You may be eligible for disability benefits if you have severe hidradenitis suppurativa that prevents you from working.

Hidradenitis suppurativa (HS) is a chronic, painful skin condition that stems from your apocrine glands, which are sweat glands. Sometimes called acne inversus, HS causes lumps underneath your skin that look like severe acne lesions.

In some cases, HS symptoms may interfere with your daily activities, including working. As such, the Social Security Administration (SSA) may consider severe cases of HS for disability benefits.

Learn more about what disability benefits you might qualify for if you have HS, including the requirements government agencies will consider when assessing your application.

To qualify for federal disability benefits, the SSA considers cases in which HS has caused extensive and severe symptoms for at least 3 months despite treatment in the following areas:

The agency will also need detailed information about your experience with HS. Some of this information includes documents that show:

  • when you were diagnosed
  • the extent and location of your lesions
  • the severity of HS lesions
  • treatments you have tried or are currently using, such as medications or injections
  • an outlook from your doctor

The SSA offers benefits through either the Social Security Disability Insurance (SSDI) program or the Supplemental Security Income (SSI) program.

There are key differences between SSDI and SSI. With SSDI, benefits are provided based on your previous earnings, or that of your spouse or caregiver. It is designed to compensate for lost job earnings.

SSI is designed for people with little or no regular income. Depending on where you live, you might also qualify for state-level SSI in addition to your federal benefits. These regular payments help you pay for rent and medical bills. You may get additional assistance to help you pay for food.

Another program to consider is Medicaid. Medicaid is health insurance coverage for people with limited income.

Lesions from HS are extremely tender and painful. These can also open up and scar. HS most often develops in areas where skin rubs against skin.

The most common areas HS lumps develop include your underarms, groin, and inner thighs. They can also develop on your belly, underneath your breasts, or in the perineum, which is the area between your anus and your genitalia.

Depending on their location and severity, HS lesions may make walking, bending, or moving around at work difficult. Even desk work can be difficult if you’re in pain while sitting or typing.

A note on private disability insurance

Private disability insurance is a separate program from Social Security benefits. This insurance is either paid for ahead of time through monthly premiums, on an individual basis, or as part of your employer’s benefits package. In either case, you must file a claim first.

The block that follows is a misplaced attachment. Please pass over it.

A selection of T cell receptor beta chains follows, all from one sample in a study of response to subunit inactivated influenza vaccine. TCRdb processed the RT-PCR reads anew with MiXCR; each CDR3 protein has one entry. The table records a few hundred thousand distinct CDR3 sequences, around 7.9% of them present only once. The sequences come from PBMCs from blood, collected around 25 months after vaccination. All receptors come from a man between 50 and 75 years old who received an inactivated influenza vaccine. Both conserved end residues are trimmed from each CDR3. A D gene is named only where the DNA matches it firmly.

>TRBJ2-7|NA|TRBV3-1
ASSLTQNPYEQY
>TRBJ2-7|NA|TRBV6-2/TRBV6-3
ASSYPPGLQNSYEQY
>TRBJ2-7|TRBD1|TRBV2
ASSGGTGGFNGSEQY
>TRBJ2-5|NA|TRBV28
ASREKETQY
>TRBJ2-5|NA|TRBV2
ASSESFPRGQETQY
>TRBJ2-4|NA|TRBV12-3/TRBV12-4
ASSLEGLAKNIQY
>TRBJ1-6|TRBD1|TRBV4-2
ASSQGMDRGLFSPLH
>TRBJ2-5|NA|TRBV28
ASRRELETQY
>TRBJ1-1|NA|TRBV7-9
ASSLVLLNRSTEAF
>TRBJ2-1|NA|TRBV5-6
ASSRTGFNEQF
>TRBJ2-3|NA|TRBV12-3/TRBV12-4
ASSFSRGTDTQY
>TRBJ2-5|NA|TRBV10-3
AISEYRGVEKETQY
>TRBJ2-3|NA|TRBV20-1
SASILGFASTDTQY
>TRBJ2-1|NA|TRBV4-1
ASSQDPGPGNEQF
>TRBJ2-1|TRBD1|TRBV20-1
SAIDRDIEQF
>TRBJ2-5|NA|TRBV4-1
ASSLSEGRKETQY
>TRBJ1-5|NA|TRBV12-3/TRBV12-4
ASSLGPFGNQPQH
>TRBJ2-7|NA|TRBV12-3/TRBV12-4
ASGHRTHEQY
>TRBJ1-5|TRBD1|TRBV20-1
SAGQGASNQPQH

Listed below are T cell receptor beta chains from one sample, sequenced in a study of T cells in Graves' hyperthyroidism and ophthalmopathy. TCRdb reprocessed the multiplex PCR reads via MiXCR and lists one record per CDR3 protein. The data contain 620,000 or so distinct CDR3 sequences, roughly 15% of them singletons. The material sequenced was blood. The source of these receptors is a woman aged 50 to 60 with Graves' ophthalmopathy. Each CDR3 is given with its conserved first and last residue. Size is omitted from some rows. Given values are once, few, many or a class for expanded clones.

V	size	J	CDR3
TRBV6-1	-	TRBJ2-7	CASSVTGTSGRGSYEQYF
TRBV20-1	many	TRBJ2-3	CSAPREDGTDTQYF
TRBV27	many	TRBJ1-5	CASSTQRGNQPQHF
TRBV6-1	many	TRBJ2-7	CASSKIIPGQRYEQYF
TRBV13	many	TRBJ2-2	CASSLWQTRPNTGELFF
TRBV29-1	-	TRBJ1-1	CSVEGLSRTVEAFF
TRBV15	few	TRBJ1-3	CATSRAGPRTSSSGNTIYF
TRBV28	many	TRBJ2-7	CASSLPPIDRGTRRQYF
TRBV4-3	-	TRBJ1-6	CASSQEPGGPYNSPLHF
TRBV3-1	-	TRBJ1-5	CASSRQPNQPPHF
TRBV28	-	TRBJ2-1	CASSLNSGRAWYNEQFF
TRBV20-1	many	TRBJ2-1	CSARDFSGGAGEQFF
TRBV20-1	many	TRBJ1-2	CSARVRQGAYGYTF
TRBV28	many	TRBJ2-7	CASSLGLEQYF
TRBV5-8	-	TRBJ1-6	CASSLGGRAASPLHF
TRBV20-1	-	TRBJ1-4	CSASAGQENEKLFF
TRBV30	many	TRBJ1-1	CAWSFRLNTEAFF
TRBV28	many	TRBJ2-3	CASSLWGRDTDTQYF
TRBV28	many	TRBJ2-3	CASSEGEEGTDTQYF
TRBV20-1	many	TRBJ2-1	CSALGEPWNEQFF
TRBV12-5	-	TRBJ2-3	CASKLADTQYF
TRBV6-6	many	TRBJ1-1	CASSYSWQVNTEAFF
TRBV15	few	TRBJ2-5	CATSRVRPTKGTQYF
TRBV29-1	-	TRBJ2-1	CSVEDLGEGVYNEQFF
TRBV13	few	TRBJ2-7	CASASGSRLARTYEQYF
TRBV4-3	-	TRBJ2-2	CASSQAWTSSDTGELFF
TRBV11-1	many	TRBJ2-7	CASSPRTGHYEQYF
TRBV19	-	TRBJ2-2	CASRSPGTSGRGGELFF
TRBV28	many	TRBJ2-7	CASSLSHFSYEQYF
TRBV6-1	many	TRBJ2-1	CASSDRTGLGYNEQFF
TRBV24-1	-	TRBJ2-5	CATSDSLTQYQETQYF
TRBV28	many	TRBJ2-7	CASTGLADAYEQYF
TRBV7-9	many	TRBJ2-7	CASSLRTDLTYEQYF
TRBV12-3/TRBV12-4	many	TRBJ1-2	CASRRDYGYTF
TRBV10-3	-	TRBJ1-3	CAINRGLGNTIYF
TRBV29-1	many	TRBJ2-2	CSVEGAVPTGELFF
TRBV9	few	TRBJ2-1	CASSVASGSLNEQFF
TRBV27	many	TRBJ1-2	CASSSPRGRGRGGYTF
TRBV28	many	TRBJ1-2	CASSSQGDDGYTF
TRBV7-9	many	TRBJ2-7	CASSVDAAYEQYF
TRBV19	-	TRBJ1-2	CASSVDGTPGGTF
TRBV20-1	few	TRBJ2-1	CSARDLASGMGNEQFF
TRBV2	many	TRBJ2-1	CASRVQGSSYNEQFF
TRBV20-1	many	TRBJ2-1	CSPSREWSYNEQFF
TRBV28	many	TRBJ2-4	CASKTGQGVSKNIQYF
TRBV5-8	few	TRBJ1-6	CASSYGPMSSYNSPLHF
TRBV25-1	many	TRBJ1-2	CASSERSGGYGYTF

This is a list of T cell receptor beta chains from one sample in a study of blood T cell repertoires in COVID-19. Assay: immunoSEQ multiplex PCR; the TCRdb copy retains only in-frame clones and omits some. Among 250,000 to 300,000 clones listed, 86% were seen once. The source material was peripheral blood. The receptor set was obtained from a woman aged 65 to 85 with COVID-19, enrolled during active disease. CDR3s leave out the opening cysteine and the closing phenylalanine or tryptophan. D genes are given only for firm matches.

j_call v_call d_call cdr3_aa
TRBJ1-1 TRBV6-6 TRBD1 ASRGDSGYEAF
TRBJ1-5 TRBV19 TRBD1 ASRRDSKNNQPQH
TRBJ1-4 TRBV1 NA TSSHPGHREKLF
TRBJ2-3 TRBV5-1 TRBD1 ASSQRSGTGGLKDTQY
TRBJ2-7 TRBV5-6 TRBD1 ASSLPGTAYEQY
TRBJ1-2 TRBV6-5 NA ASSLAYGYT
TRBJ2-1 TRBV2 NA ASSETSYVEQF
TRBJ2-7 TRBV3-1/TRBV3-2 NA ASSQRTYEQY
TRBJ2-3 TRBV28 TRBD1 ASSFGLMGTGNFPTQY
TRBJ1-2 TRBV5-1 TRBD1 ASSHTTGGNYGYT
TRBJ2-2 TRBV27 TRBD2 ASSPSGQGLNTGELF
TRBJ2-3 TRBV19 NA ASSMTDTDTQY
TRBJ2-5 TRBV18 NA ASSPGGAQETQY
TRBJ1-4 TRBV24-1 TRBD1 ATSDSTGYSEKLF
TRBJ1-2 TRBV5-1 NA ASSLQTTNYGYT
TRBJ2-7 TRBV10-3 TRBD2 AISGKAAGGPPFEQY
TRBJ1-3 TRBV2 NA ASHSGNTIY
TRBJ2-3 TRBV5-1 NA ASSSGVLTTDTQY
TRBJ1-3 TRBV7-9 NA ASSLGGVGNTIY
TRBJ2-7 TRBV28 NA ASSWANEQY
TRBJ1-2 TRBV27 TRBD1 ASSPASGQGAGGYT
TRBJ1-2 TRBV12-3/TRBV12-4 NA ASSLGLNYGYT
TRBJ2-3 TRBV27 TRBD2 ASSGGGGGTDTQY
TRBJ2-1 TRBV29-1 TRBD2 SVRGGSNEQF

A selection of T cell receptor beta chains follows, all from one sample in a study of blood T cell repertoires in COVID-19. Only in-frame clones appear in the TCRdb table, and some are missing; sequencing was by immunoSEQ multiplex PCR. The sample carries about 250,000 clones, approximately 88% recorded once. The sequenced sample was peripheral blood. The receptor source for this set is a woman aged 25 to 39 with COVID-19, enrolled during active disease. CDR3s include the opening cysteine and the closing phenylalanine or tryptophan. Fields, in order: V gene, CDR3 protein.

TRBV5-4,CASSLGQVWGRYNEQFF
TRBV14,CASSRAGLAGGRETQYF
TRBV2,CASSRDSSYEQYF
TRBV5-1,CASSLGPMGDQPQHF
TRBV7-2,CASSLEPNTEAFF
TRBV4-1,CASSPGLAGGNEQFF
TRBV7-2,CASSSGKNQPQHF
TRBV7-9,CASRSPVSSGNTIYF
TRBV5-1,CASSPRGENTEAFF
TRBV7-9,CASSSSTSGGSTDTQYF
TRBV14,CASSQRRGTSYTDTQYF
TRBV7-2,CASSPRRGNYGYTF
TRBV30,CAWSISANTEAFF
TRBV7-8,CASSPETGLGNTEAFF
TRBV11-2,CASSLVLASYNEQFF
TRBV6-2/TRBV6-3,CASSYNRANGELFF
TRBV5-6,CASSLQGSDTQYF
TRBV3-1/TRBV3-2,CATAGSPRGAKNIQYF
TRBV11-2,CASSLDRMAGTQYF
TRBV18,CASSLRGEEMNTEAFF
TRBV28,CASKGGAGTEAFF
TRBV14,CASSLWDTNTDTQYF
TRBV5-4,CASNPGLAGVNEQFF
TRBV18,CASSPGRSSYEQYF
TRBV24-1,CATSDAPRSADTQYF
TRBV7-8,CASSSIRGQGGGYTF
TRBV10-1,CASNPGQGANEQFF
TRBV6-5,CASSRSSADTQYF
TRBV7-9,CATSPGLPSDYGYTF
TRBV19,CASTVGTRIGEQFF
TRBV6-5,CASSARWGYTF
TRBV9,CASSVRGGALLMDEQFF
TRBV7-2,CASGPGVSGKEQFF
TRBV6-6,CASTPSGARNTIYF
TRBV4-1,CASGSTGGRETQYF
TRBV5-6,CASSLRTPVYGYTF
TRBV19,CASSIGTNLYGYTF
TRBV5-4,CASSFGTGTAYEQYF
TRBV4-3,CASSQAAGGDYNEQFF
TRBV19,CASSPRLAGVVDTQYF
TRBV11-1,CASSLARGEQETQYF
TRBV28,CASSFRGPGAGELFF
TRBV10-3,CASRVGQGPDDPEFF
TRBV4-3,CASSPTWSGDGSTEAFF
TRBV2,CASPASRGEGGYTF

It may be quicker to access private disability insurance benefits, as you will already have paid into the program. However, payments are usually temporary. But it’s possible to receive benefits from both private disability insurance and Social Security.

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Extensive HS abscesses may also require that you’re able to change dressings several times a day to address wounds, decrease drainage, and reduce the risk of infection. This could translate to needing frequent breaks that may disrupt your workday.

Social Security will also look at the frequency of your HS flare-ups. If it is determined that your condition limits gainful employment or limits your ability to work for 12 months, you may be considered for disability benefits.

To apply for disability for HS or other conditions, the SSA requires the following documents:

  • your birth certificate
  • your Social Security card
  • proof of citizenship (if you were not born in the United States)
  • tax information, such as your W-2 or 1099 forms or self-employment tax records
  • proof of worker’s compensation benefits paid out
  • copies of recent medical records, test results, or doctor’s notes

You will also need to provide additional information that can assist Social Security with processing your application, such as:

  • contact information for all doctors you see
  • contact information for a relative or friend who can attest to your HS
  • details about medications you take
  • your work history, including information that dates back to the last 15 years (up to 5 jobs only)

Applying for disability online is the quickest way to get your claim started, and you don’t have to make an appointment. However, if you prefer, you can still apply in person at your local SSA office.

  • You may be able to get disability benefits if you have severe HS that prevents you from working.
  • To qualify, you will need documentation from healthcare professionals.